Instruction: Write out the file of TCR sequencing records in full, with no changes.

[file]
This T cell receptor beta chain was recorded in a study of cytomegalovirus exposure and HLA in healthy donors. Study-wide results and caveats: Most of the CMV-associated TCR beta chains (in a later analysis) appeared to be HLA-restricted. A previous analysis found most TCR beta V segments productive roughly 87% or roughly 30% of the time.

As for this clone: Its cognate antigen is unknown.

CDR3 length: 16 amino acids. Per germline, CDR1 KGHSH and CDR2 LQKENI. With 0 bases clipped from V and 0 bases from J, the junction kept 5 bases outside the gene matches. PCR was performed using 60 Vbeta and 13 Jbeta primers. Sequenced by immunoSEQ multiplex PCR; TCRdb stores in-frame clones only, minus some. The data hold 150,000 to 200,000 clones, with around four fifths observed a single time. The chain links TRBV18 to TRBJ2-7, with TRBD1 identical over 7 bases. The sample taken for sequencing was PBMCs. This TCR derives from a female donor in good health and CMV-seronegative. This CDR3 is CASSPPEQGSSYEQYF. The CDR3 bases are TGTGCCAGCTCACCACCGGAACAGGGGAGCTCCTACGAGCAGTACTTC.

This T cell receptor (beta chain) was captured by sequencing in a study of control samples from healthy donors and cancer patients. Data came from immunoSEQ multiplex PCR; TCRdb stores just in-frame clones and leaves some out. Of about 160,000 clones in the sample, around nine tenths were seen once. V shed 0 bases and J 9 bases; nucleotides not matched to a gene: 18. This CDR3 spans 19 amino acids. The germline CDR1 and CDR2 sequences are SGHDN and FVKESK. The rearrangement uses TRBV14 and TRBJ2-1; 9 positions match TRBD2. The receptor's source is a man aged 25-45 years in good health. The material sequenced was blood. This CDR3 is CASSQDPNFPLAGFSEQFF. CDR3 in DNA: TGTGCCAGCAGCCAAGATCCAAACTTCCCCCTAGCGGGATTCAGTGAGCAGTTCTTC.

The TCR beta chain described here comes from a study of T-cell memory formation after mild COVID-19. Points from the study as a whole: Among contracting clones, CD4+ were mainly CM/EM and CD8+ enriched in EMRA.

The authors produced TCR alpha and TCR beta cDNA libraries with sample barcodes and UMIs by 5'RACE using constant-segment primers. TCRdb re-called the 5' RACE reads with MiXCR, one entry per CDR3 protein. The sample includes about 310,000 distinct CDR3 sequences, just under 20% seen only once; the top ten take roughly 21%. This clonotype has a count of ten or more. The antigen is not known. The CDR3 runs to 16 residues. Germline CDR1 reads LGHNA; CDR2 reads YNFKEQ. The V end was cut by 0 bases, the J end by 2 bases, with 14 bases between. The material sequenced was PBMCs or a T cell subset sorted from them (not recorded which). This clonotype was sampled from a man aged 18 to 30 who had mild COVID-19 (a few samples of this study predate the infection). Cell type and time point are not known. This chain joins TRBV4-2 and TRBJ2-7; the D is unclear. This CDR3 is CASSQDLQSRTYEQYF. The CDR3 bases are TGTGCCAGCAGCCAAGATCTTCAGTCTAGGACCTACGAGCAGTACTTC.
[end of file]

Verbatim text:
This T cell receptor beta chain was recorded in a study of cytomegalovirus exposure and HLA in healthy donors. Study-wide results and caveats: Most of the CMV-associated TCR beta chains (in a later analysis) appeared to be HLA-restricted. A previous analysis found most TCR beta V segments productive roughly 87% or roughly 30% of the time.

As for this clone: Its cognate antigen is unknown.

CDR3 length: 16 amino acids. Per germline, CDR1 KGHSH and CDR2 LQKENI. With 0 bases clipped from V and 0 bases from J, the junction kept 5 bases outside the gene matches. PCR was performed using 60 Vbeta and 13 Jbeta primers. Sequenced by immunoSEQ multiplex PCR; TCRdb stores in-frame clones only, minus some. The data hold 150,000 to 200,000 clones, with around four fifths observed a single time. The chain links TRBV18 to TRBJ2-7, with TRBD1 identical over 7 bases. The sample taken for sequencing was PBMCs. This TCR derives from a female donor in good health and CMV-seronegative. This CDR3 is CASSPPEQGSSYEQYF. The CDR3 bases are TGTGCCAGCTCACCACCGGAACAGGGGAGCTCCTACGAGCAGTACTTC.

This T cell receptor (beta chain) was captured by sequencing in a study of control samples from healthy donors and cancer patients. Data came from immunoSEQ multiplex PCR; TCRdb stores just in-frame clones and leaves some out. Of about 160,000 clones in the sample, around nine tenths were seen once. V shed 0 bases and J 9 bases; nucleotides not matched to a gene: 18. This CDR3 spans 19 amino acids. The germline CDR1 and CDR2 sequences are SGHDN and FVKESK. The rearrangement uses TRBV14 and TRBJ2-1; 9 positions match TRBD2. The receptor's source is a man aged 25-45 years in good health. The material sequenced was blood. This CDR3 is CASSQDPNFPLAGFSEQFF. CDR3 in DNA: TGTGCCAGCAGCCAAGATCCAAACTTCCCCCTAGCGGGATTCAGTGAGCAGTTCTTC.

The TCR beta chain described here comes from a study of T-cell memory formation after mild COVID-19. Points from the study as a whole: Among contracting clones, CD4+ were mainly CM/EM and CD8+ enriched in EMRA.

The authors produced TCR alpha and TCR beta cDNA libraries with sample barcodes and UMIs by 5'RACE using constant-segment primers. TCRdb re-called the 5' RACE reads with MiXCR, one entry per CDR3 protein. The sample includes about 310,000 distinct CDR3 sequences, just under 20% seen only once; the top ten take roughly 21%. This clonotype has a count of ten or more. The antigen is not known. The CDR3 runs to 16 residues. Germline CDR1 reads LGHNA; CDR2 reads YNFKEQ. The V end was cut by 0 bases, the J end by 2 bases, with 14 bases between. The material sequenced was PBMCs or a T cell subset sorted from them (not recorded which). This clonotype was sampled from a man aged 18 to 30 who had mild COVID-19 (a few samples of this study predate the infection). Cell type and time point are not known. This chain joins TRBV4-2 and TRBJ2-7; the D is unclear. This CDR3 is CASSQDLQSRTYEQYF. The CDR3 bases are TGTGCCAGCAGCCAAGATCTTCAGTCTAGGACCTACGAGCAGTACTTC.